21 Family Support Organizations - FSO … Educate families on their rights and responsibilities within the NJ System of CareAdvocate to assure families get what they needEnhance the service systemEncourage families to recognize and appreciate their strengthsHelp families articulate their needsSupport families in providing feedback to their service providers, their Care/Case ManagersEmpower families to become their child’s best advocateInsure the family voice is heard
22 How do Family Support Organizations fulfill their missions? Strategic PartnershipsEngender FSO/CMO/UCM Strategic PartnershipEngage in Community DevelopmentProvide Peer to Peer Support for Families with Children at the highest levels of Care ManagementEducate Families about the System and their Child’s ChallengesEducate Families to Advocate in their Child’s and Family’s best interestMonitor the System of Care for Family Involvement, Family “Friendliness” and Family FocusAdvocate for System Change when Necessary.(NJ Division of Child Behavioral Health)
23 Peer to Peer Family Support Provided to Families who have Children enrolled in Care Management OrganizationsGive intense support services to these families when most neededEducate families to understand the NJ System of Care
24 Youth PartnershipThe Youth experiencing the System know it from the inside out.They bring a unique perspective to the System of CareFamily Support Organizations empower Young People become advocates for themselves and their own servicesYouth Partnership activities are provided through the Family Support Organizations
25 Family Team and Child Family Team Similiarities Family Team Meeting - FTMChild Family Team - CFTSafetyThe family selects the teamStrengths and needs focusedPrioritize 3 to 4 needsSafetyFamily and youth select the teamStrength and needs drivenPrioritize 3 or 4 life domains
26 FTM and CFT Differences Family Team MeetingChild Family TeamUnderlying needs are quickly identified and addressedThe focus is on the whole familyVery quick time framesUnderlying needs are identified and addressed over timeThe CFT focuses on the youth with a behavioral health concernThe CFT focuses on all life domains over the Care manager’s involvement over12 to 18 months
27 Treatment Options Community Based Out of Home Treatment Outpatient – individual, group and familyPartial CarePartial HospitalizationBehavioral AssistanceIntensive In Home – IICTreatment HomeGroup HomeResidential TreatmentPsych Community ResidenceIntensive Residential Treatment ServicesCCIS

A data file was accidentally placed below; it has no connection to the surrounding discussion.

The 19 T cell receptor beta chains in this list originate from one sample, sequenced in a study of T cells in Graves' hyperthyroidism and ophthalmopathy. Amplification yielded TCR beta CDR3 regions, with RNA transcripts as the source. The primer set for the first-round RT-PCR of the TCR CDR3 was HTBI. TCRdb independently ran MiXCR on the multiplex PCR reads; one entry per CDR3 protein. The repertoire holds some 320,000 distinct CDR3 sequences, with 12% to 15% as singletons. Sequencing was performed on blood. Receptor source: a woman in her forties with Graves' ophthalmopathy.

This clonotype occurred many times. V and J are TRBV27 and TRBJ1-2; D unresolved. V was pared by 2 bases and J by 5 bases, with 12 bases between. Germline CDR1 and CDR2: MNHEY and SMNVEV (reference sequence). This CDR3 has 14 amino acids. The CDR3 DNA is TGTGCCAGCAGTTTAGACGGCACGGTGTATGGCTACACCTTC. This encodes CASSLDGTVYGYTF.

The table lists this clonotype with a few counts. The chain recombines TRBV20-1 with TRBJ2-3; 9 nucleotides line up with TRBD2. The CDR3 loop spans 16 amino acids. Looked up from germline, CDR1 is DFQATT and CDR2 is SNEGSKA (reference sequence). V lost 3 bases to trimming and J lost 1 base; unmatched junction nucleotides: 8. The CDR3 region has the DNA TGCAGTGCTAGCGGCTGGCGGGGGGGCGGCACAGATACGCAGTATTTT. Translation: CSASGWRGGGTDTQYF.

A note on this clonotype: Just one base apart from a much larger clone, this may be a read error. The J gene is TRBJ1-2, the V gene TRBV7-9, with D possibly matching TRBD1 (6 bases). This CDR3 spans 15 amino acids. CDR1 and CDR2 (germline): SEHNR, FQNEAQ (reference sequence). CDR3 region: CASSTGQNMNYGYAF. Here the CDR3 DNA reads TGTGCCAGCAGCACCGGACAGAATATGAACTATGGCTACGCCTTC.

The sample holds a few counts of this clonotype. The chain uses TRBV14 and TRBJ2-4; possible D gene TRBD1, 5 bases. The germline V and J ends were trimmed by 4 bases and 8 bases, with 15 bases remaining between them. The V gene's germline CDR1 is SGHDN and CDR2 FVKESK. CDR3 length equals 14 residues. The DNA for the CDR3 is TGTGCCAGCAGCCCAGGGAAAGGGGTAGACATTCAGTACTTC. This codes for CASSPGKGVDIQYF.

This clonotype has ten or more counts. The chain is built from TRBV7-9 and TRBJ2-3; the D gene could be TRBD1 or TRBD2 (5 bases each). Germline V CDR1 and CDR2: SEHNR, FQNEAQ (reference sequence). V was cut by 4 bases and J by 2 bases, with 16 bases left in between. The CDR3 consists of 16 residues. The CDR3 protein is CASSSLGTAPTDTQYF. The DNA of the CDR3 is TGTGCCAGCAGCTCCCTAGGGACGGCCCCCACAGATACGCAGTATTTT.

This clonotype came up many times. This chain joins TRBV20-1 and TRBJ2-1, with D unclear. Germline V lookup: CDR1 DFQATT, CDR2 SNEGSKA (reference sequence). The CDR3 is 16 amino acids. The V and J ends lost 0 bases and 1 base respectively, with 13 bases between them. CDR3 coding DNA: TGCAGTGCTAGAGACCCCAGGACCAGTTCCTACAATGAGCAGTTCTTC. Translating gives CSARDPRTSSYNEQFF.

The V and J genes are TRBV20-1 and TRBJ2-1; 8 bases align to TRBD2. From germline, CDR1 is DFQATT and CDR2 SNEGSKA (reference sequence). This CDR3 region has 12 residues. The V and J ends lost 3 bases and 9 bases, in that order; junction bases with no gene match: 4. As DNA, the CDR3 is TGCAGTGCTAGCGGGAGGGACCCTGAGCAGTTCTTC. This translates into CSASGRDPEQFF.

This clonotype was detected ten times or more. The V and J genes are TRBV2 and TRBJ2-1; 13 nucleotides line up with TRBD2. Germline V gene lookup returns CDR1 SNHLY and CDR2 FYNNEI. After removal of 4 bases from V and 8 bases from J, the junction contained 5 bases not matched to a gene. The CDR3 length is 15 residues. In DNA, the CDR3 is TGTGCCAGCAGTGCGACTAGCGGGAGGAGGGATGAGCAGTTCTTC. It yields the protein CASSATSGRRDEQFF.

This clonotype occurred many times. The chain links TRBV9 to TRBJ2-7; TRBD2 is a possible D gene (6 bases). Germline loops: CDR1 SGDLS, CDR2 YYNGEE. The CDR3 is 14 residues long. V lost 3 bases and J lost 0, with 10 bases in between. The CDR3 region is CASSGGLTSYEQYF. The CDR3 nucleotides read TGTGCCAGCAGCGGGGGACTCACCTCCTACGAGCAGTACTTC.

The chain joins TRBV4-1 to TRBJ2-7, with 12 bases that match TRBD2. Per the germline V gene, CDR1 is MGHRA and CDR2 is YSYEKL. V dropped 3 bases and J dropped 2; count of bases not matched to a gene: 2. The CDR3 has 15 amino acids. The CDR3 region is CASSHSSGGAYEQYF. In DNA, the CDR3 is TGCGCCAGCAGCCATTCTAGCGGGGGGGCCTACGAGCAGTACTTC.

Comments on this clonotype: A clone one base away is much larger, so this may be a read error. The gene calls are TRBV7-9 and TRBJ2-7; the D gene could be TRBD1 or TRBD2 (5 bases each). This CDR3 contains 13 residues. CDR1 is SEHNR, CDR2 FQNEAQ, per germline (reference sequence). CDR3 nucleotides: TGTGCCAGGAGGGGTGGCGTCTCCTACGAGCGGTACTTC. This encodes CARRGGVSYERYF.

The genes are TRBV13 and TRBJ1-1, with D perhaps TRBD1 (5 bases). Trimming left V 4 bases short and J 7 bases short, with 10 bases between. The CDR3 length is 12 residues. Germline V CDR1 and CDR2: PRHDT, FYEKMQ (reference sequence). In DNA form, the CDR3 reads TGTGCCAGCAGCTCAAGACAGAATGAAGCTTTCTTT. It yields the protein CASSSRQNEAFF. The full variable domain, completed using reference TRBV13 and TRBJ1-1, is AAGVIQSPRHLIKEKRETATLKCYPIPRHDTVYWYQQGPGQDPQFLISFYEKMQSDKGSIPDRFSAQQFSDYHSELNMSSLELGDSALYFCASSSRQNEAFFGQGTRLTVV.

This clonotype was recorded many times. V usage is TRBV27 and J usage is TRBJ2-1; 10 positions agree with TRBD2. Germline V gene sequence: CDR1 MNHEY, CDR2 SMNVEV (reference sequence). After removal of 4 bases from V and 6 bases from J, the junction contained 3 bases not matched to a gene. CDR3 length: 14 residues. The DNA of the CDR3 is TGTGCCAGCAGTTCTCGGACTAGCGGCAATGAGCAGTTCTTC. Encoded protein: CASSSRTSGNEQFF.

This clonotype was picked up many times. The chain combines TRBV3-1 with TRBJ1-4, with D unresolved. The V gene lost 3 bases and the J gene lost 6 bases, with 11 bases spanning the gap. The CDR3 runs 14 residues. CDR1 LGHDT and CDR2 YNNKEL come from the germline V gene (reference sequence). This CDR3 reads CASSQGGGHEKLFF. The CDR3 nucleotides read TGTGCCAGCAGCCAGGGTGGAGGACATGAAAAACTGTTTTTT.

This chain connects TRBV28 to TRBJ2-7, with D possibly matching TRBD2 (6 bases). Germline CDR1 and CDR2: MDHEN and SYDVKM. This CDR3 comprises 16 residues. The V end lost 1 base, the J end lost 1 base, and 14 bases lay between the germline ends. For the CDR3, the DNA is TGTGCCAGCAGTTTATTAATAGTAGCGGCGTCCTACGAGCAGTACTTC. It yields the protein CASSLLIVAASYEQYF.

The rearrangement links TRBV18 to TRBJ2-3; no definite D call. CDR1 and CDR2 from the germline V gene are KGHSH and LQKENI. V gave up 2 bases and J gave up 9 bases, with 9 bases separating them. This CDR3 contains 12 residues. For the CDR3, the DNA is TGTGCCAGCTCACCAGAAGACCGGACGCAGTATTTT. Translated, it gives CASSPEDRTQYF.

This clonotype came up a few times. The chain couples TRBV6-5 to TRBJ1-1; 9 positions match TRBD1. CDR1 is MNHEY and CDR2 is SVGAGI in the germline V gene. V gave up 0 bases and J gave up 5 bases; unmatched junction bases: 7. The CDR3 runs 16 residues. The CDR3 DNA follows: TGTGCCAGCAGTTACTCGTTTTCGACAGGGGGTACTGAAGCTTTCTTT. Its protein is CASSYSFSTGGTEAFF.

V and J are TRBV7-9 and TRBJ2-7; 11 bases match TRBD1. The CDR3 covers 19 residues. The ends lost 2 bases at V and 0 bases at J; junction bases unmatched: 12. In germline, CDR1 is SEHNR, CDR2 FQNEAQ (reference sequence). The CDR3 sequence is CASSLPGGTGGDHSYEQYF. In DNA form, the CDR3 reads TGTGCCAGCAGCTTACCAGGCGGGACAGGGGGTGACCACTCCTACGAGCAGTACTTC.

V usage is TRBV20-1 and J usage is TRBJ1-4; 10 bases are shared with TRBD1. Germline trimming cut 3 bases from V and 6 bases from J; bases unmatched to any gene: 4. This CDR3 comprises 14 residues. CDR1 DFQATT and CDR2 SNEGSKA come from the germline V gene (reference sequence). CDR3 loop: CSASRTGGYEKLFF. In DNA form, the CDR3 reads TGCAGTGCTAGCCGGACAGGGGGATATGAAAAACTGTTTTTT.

28 Treatment Considerations Medical NecessitySafetyExpectationsGuardian InvolvementClinical ConsiderationsTransition planning at admissionCommunity Planning
30 Integrating Child Behavioral Health and Foster Care Morris and Sussex Recommendations CMO to provide crisis intervention training to all local DYFS staff.CMO to provide crisis intervention training to resource parents.CMO to develop a brochure targeted at resource parents.DYFS staff will present MRSS to resource parents as a normative transition service rather than a crisis-oriented program.Team Leader to speak directly with resource parents who have questions about or need assistance accessing DCBHS programs (especially MRSS and FSO)
31 Morris and Sussex Recommendations Continued: CMO staff can submit a timely addendum to resource home requests so that the child can be comprehensively presented from multiple perspectives. This will include strategies that are successful in comforting the youth.DYFS staff who have youth approaching discharge from out of home treatment will give early notice to the resource unit so that they can begin locating a potential step-down placement.Resource Family Workers will be invited to internal reviews to incorporate the needs of the resource parent.DYFS and CMO case/care manager will make a joint visit to resource homes requesting a youth’s removal to offer enhanced services to preserve the placement.
32 Permanency ProjectJoint venture by DYFS Team Leader, CMO Clinical Liaison, DYFS Concurrent Planner.Inspired by anecdotal evidence regarding children who require permanent living arrangements after completing treatment.11 such cases were identified in Morris/Sussex area; sample of 5 was reviewed.
33 Permanency Project (cont.) Resulted in recommendations in the areas of family involvement; DYFS & DCBHS case management; and SOC refinement.Concrete efforts include:Adolescent FTM’sAdolescent Life BooksEducational Sessions for SupervisorsDevelopment of Adolescent Permanency Training
34 Next Steps Monitor the data Youth who are placed in resource homes rather than treatment facilities.Youth who are returned to the community in a resource home.Youth removed from resource homes and moved to out of home treatment.